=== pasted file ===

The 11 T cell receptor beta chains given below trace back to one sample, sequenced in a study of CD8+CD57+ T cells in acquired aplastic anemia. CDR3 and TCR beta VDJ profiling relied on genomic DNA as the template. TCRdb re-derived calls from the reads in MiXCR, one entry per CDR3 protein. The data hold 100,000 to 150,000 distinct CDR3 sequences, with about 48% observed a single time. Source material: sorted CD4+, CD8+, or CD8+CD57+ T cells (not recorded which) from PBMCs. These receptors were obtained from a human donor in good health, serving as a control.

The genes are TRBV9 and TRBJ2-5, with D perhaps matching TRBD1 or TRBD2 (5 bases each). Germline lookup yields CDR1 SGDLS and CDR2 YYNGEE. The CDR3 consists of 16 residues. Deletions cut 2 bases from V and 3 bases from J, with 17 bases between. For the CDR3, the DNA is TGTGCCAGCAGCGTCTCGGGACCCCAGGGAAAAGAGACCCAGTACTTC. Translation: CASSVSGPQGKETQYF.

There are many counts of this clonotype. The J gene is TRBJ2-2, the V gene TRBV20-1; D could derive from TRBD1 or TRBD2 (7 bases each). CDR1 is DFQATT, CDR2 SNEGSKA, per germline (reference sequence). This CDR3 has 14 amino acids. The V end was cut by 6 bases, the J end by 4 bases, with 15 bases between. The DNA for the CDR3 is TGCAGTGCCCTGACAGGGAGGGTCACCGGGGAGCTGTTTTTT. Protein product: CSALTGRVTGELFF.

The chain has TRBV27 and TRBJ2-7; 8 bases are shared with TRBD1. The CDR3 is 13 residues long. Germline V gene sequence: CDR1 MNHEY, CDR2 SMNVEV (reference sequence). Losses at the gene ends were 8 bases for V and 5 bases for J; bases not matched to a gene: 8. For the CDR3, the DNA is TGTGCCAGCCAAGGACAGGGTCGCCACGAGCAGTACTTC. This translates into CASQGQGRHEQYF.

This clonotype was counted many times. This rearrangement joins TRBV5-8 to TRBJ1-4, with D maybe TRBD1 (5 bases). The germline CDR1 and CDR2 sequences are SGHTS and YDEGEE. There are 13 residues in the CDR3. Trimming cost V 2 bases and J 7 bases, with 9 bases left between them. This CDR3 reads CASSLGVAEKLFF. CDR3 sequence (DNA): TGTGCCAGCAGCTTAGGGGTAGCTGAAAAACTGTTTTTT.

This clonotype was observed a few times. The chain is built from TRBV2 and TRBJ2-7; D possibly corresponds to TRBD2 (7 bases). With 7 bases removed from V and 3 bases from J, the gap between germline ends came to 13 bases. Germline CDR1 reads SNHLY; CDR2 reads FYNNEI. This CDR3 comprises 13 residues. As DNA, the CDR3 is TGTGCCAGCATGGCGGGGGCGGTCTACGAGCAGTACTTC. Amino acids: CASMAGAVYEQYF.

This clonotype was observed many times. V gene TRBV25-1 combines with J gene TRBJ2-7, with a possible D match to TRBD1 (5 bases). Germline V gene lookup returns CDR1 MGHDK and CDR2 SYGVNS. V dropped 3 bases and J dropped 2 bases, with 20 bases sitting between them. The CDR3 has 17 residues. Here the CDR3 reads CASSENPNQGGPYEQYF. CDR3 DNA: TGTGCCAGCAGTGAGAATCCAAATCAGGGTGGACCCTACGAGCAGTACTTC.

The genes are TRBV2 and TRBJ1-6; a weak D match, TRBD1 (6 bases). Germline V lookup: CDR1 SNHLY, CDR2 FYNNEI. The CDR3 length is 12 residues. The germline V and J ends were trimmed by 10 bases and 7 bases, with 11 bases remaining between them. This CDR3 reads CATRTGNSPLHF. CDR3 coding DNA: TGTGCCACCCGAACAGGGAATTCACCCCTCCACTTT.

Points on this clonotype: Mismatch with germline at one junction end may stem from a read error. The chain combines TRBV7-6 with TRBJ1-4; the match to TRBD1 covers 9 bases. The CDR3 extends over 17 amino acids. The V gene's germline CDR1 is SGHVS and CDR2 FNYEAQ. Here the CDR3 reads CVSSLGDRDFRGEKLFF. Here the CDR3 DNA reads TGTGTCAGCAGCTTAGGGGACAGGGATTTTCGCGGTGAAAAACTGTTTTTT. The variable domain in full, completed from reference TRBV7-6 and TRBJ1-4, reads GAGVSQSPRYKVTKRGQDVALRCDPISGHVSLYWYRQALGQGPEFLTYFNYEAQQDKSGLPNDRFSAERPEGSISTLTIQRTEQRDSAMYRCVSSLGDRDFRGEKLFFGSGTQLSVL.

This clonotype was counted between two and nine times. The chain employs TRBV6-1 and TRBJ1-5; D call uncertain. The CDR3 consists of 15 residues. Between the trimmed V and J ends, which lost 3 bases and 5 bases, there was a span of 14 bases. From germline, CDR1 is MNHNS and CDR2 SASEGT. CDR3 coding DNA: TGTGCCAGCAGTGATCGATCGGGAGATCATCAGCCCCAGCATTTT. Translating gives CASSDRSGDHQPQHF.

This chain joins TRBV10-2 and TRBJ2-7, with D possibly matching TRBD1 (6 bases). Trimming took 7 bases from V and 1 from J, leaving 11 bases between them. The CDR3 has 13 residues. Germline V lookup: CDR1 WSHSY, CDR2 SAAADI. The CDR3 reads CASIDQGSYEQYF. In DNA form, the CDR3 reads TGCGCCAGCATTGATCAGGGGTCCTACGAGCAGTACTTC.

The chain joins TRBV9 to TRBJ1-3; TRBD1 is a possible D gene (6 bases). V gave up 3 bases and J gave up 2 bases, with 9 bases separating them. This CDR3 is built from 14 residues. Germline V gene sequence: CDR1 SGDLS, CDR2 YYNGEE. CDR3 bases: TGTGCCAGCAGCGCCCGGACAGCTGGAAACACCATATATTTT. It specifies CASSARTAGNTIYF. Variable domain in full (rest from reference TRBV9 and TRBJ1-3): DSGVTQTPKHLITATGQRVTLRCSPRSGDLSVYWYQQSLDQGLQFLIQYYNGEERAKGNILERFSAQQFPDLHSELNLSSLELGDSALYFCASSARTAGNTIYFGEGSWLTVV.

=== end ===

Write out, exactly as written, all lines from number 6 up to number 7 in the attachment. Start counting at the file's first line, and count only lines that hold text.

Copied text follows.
This clonotype was observed a few times. The chain is built from TRBV2 and TRBJ2-7; D possibly corresponds to TRBD2 (7 bases). With 7 bases removed from V and 3 bases from J, the gap between germline ends came to 13 bases. Germline CDR1 reads SNHLY; CDR2 reads FYNNEI. This CDR3 comprises 13 residues. As DNA, the CDR3 is TGTGCCAGCATGGCGGGGGCGGTCTACGAGCAGTACTTC. Amino acids: CASMAGAVYEQYF.

This clonotype was observed many times. V gene TRBV25-1 combines with J gene TRBJ2-7, with a possible D match to TRBD1 (5 bases). Germline V gene lookup returns CDR1 MGHDK and CDR2 SYGVNS. V dropped 3 bases and J dropped 2 bases, with 20 bases sitting between them. The CDR3 has 17 residues. Here the CDR3 reads CASSENPNQGGPYEQYF. CDR3 DNA: TGTGCCAGCAGTGAGAATCCAAATCAGGGTGGACCCTACGAGCAGTACTTC.